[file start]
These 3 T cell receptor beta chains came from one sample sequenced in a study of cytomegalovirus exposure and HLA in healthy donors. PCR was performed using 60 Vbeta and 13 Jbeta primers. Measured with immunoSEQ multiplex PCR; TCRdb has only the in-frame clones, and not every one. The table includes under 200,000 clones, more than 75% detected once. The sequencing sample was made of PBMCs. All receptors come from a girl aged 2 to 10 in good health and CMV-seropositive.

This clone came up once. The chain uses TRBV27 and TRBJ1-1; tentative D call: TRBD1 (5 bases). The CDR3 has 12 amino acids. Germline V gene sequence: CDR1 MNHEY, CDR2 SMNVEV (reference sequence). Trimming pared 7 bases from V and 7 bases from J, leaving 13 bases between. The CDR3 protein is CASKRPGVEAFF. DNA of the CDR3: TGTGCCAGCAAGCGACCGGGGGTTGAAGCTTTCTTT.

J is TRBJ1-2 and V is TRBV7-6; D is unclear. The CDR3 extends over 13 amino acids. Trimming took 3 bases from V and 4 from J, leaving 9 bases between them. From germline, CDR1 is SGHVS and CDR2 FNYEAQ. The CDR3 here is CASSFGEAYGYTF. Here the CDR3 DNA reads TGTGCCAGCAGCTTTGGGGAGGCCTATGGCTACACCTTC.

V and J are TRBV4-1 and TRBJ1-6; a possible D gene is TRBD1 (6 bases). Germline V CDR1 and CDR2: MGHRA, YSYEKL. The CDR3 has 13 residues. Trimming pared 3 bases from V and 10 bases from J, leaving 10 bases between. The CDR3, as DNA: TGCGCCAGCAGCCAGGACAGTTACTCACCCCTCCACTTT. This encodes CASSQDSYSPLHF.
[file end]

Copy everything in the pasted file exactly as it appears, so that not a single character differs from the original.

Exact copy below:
These 3 T cell receptor beta chains came from one sample sequenced in a study of cytomegalovirus exposure and HLA in healthy donors. PCR was performed using 60 Vbeta and 13 Jbeta primers. Measured with immunoSEQ multiplex PCR; TCRdb has only the in-frame clones, and not every one. The table includes under 200,000 clones, more than 75% detected once. The sequencing sample was made of PBMCs. All receptors come from a girl aged 2 to 10 in good health and CMV-seropositive.

This clone came up once. The chain uses TRBV27 and TRBJ1-1; tentative D call: TRBD1 (5 bases). The CDR3 has 12 amino acids. Germline V gene sequence: CDR1 MNHEY, CDR2 SMNVEV (reference sequence). Trimming pared 7 bases from V and 7 bases from J, leaving 13 bases between. The CDR3 protein is CASKRPGVEAFF. DNA of the CDR3: TGTGCCAGCAAGCGACCGGGGGTTGAAGCTTTCTTT.

J is TRBJ1-2 and V is TRBV7-6; D is unclear. The CDR3 extends over 13 amino acids. Trimming took 3 bases from V and 4 from J, leaving 9 bases between them. From germline, CDR1 is SGHVS and CDR2 FNYEAQ. The CDR3 here is CASSFGEAYGYTF. Here the CDR3 DNA reads TGTGCCAGCAGCTTTGGGGAGGCCTATGGCTACACCTTC.

V and J are TRBV4-1 and TRBJ1-6; a possible D gene is TRBD1 (6 bases). Germline V CDR1 and CDR2: MGHRA, YSYEKL. The CDR3 has 13 residues. Trimming pared 3 bases from V and 10 bases from J, leaving 10 bases between. The CDR3, as DNA: TGCGCCAGCAGCCAGGACAGTTACTCACCCCTCCACTTT. This encodes CASSQDSYSPLHF.